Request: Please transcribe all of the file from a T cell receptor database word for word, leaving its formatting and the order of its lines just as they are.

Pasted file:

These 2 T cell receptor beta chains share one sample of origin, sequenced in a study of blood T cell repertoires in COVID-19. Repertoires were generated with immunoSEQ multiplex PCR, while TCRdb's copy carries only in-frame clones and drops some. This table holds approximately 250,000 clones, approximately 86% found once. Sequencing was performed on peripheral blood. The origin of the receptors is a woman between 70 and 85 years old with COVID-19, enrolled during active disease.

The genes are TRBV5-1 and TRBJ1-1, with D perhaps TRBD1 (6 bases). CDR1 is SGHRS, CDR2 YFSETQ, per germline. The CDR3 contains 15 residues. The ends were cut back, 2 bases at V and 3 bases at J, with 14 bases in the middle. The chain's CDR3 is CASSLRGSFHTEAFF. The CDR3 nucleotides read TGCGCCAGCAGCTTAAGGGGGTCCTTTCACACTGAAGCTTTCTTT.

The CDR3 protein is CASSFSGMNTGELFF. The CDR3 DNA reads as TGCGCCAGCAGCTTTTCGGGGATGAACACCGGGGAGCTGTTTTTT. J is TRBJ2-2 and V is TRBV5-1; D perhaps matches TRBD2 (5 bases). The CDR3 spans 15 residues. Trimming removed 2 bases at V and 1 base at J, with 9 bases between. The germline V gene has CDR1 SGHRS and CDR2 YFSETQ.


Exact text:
These 2 T cell receptor beta chains share one sample of origin, sequenced in a study of blood T cell repertoires in COVID-19. Repertoires were generated with immunoSEQ multiplex PCR, while TCRdb's copy carries only in-frame clones and drops some. This table holds approximately 250,000 clones, approximately 86% found once. Sequencing was performed on peripheral blood. The origin of the receptors is a woman between 70 and 85 years old with COVID-19, enrolled during active disease.

The genes are TRBV5-1 and TRBJ1-1, with D perhaps TRBD1 (6 bases). CDR1 is SGHRS, CDR2 YFSETQ, per germline. The CDR3 contains 15 residues. The ends were cut back, 2 bases at V and 3 bases at J, with 14 bases in the middle. The chain's CDR3 is CASSLRGSFHTEAFF. The CDR3 nucleotides read TGCGCCAGCAGCTTAAGGGGGTCCTTTCACACTGAAGCTTTCTTT.

The CDR3 protein is CASSFSGMNTGELFF. The CDR3 DNA reads as TGCGCCAGCAGCTTTTCGGGGATGAACACCGGGGAGCTGTTTTTT. J is TRBJ2-2 and V is TRBV5-1; D perhaps matches TRBD2 (5 bases). The CDR3 spans 15 residues. Trimming removed 2 bases at V and 1 base at J, with 9 bases between. The germline V gene has CDR1 SGHRS and CDR2 YFSETQ.